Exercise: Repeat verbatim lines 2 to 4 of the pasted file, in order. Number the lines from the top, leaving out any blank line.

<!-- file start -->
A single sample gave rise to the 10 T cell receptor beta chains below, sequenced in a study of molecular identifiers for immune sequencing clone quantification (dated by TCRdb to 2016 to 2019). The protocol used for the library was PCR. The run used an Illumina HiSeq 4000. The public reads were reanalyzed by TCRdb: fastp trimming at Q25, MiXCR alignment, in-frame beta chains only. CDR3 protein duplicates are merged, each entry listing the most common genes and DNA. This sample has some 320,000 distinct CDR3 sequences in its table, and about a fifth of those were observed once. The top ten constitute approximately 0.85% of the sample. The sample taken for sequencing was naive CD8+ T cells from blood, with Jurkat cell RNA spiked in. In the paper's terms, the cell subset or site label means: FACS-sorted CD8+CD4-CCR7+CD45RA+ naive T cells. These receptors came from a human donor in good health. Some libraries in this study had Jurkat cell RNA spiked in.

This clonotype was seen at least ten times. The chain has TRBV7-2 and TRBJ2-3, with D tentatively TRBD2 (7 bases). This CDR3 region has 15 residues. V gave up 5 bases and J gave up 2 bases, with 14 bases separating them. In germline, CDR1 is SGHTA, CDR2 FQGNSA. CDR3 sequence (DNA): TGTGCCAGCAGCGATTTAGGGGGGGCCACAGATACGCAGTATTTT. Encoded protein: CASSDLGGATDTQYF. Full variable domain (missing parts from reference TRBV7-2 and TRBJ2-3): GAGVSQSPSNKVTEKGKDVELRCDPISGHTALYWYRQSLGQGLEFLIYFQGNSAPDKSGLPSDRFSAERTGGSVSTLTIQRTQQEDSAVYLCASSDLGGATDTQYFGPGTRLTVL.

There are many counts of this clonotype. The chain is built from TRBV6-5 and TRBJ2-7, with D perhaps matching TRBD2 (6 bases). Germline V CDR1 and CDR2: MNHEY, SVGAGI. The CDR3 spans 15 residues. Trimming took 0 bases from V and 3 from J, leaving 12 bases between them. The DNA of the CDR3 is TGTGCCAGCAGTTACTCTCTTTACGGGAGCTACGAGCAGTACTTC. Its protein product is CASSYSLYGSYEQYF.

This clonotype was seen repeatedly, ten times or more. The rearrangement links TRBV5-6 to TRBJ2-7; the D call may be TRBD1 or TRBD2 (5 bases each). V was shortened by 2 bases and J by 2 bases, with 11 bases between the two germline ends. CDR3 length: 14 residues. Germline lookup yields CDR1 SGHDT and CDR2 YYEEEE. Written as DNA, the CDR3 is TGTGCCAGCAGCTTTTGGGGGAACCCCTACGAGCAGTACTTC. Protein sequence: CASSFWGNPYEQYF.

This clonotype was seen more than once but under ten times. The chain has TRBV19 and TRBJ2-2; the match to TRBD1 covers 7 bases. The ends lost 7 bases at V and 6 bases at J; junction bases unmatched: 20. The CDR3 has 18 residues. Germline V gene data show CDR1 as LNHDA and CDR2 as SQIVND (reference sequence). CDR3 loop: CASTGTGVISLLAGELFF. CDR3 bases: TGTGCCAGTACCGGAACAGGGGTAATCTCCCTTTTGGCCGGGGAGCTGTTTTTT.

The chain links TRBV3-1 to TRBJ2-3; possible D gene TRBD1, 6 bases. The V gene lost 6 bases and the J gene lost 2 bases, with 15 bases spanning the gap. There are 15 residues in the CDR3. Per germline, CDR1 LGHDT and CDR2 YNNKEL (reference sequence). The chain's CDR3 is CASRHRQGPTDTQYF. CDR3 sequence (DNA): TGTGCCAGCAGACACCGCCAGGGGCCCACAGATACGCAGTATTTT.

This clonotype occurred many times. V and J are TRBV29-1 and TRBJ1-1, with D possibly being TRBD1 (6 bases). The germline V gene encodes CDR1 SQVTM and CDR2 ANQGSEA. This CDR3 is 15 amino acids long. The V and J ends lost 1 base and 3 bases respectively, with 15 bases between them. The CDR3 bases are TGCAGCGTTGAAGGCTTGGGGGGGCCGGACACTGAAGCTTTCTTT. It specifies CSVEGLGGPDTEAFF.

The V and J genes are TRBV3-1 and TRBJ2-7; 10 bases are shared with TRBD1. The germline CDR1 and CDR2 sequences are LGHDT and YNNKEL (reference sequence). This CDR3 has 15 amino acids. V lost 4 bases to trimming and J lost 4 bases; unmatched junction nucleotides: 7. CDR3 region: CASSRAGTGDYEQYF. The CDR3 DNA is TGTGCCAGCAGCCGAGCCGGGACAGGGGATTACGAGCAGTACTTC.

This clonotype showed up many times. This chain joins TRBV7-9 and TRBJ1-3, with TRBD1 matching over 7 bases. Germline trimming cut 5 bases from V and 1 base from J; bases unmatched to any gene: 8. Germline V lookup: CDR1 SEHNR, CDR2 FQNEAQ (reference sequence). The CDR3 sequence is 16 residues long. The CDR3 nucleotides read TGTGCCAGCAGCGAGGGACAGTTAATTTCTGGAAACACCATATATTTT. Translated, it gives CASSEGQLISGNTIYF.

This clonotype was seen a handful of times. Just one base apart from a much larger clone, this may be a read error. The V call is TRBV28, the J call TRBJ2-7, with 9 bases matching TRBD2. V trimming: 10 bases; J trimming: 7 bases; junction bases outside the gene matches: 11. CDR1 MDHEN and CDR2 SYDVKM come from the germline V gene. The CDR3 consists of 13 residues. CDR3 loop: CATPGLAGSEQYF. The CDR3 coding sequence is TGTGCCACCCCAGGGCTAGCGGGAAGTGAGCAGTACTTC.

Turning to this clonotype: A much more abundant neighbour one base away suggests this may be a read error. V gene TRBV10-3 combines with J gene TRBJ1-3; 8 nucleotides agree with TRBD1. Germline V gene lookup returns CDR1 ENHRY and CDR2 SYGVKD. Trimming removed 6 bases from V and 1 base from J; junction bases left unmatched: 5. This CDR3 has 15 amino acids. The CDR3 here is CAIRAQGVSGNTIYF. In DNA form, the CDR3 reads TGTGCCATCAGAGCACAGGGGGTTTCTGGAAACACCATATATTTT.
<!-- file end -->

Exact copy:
This clonotype was seen at least ten times. The chain has TRBV7-2 and TRBJ2-3, with D tentatively TRBD2 (7 bases). This CDR3 region has 15 residues. V gave up 5 bases and J gave up 2 bases, with 14 bases separating them. In germline, CDR1 is SGHTA, CDR2 FQGNSA. CDR3 sequence (DNA): TGTGCCAGCAGCGATTTAGGGGGGGCCACAGATACGCAGTATTTT. Encoded protein: CASSDLGGATDTQYF. Full variable domain (missing parts from reference TRBV7-2 and TRBJ2-3): GAGVSQSPSNKVTEKGKDVELRCDPISGHTALYWYRQSLGQGLEFLIYFQGNSAPDKSGLPSDRFSAERTGGSVSTLTIQRTQQEDSAVYLCASSDLGGATDTQYFGPGTRLTVL.

There are many counts of this clonotype. The chain is built from TRBV6-5 and TRBJ2-7, with D perhaps matching TRBD2 (6 bases). Germline V CDR1 and CDR2: MNHEY, SVGAGI. The CDR3 spans 15 residues. Trimming took 0 bases from V and 3 from J, leaving 12 bases between them. The DNA of the CDR3 is TGTGCCAGCAGTTACTCTCTTTACGGGAGCTACGAGCAGTACTTC. Its protein product is CASSYSLYGSYEQYF.

This clonotype was seen repeatedly, ten times or more. The rearrangement links TRBV5-6 to TRBJ2-7; the D call may be TRBD1 or TRBD2 (5 bases each). V was shortened by 2 bases and J by 2 bases, with 11 bases between the two germline ends. CDR3 length: 14 residues. Germline lookup yields CDR1 SGHDT and CDR2 YYEEEE. Written as DNA, the CDR3 is TGTGCCAGCAGCTTTTGGGGGAACCCCTACGAGCAGTACTTC. Protein sequence: CASSFWGNPYEQYF.